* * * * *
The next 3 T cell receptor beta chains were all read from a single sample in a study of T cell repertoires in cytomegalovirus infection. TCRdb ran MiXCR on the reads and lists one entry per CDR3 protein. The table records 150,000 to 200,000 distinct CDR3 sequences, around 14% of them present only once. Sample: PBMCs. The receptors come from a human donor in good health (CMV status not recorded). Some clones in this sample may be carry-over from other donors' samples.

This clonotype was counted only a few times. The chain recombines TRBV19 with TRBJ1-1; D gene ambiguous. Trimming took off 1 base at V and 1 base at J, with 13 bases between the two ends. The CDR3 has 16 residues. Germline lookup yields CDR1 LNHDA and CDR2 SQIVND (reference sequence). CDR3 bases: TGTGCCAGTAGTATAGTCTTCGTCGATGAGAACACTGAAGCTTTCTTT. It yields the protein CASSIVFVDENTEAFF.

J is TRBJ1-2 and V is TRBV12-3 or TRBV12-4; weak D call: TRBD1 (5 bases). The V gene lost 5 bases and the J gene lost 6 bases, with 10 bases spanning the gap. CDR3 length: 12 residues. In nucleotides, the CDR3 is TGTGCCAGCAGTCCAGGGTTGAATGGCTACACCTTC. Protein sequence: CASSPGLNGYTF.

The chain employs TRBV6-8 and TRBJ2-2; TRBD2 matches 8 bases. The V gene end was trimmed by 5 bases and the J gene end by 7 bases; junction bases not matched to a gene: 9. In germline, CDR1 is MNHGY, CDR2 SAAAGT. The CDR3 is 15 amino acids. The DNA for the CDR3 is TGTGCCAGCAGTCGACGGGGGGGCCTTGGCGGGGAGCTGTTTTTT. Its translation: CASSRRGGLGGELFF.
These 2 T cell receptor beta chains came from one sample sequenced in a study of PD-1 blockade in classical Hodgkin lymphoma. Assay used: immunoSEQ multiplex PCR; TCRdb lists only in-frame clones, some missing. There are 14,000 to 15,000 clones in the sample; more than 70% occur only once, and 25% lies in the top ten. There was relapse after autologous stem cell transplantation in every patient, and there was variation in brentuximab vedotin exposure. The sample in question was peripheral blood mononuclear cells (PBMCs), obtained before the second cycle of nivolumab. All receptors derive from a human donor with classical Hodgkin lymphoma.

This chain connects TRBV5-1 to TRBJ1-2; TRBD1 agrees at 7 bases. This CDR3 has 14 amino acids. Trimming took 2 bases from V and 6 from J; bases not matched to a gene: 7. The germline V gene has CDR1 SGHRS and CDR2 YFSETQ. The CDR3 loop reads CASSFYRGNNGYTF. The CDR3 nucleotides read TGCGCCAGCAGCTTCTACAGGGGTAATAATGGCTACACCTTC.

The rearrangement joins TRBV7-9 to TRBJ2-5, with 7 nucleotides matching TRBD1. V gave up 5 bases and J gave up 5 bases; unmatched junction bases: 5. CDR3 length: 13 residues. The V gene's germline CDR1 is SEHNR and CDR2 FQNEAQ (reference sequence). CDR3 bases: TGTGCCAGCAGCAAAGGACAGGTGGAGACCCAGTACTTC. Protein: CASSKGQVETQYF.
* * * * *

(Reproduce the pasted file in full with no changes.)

The next 3 T cell receptor beta chains were all read from a single sample in a study of T cell repertoires in cytomegalovirus infection. TCRdb ran MiXCR on the reads and lists one entry per CDR3 protein. The table records 150,000 to 200,000 distinct CDR3 sequences, around 14% of them present only once. Sample: PBMCs. The receptors come from a human donor in good health (CMV status not recorded). Some clones in this sample may be carry-over from other donors' samples.

This clonotype was counted only a few times. The chain recombines TRBV19 with TRBJ1-1; D gene ambiguous. Trimming took off 1 base at V and 1 base at J, with 13 bases between the two ends. The CDR3 has 16 residues. Germline lookup yields CDR1 LNHDA and CDR2 SQIVND (reference sequence). CDR3 bases: TGTGCCAGTAGTATAGTCTTCGTCGATGAGAACACTGAAGCTTTCTTT. It yields the protein CASSIVFVDENTEAFF.

J is TRBJ1-2 and V is TRBV12-3 or TRBV12-4; weak D call: TRBD1 (5 bases). The V gene lost 5 bases and the J gene lost 6 bases, with 10 bases spanning the gap. CDR3 length: 12 residues. In nucleotides, the CDR3 is TGTGCCAGCAGTCCAGGGTTGAATGGCTACACCTTC. Protein sequence: CASSPGLNGYTF.

The chain employs TRBV6-8 and TRBJ2-2; TRBD2 matches 8 bases. The V gene end was trimmed by 5 bases and the J gene end by 7 bases; junction bases not matched to a gene: 9. In germline, CDR1 is MNHGY, CDR2 SAAAGT. The CDR3 is 15 amino acids. The DNA for the CDR3 is TGTGCCAGCAGTCGACGGGGGGGCCTTGGCGGGGAGCTGTTTTTT. Its translation: CASSRRGGLGGELFF.
These 2 T cell receptor beta chains came from one sample sequenced in a study of PD-1 blockade in classical Hodgkin lymphoma. Assay used: immunoSEQ multiplex PCR; TCRdb lists only in-frame clones, some missing. There are 14,000 to 15,000 clones in the sample; more than 70% occur only once, and 25% lies in the top ten. There was relapse after autologous stem cell transplantation in every patient, and there was variation in brentuximab vedotin exposure. The sample in question was peripheral blood mononuclear cells (PBMCs), obtained before the second cycle of nivolumab. All receptors derive from a human donor with classical Hodgkin lymphoma.

This chain connects TRBV5-1 to TRBJ1-2; TRBD1 agrees at 7 bases. This CDR3 has 14 amino acids. Trimming took 2 bases from V and 6 from J; bases not matched to a gene: 7. The germline V gene has CDR1 SGHRS and CDR2 YFSETQ. The CDR3 loop reads CASSFYRGNNGYTF. The CDR3 nucleotides read TGCGCCAGCAGCTTCTACAGGGGTAATAATGGCTACACCTTC.

The rearrangement joins TRBV7-9 to TRBJ2-5, with 7 nucleotides matching TRBD1. V gave up 5 bases and J gave up 5 bases; unmatched junction bases: 5. CDR3 length: 13 residues. The V gene's germline CDR1 is SEHNR and CDR2 FQNEAQ (reference sequence). CDR3 bases: TGTGCCAGCAGCAAAGGACAGGTGGAGACCCAGTACTTC. Protein: CASSKGQVETQYF.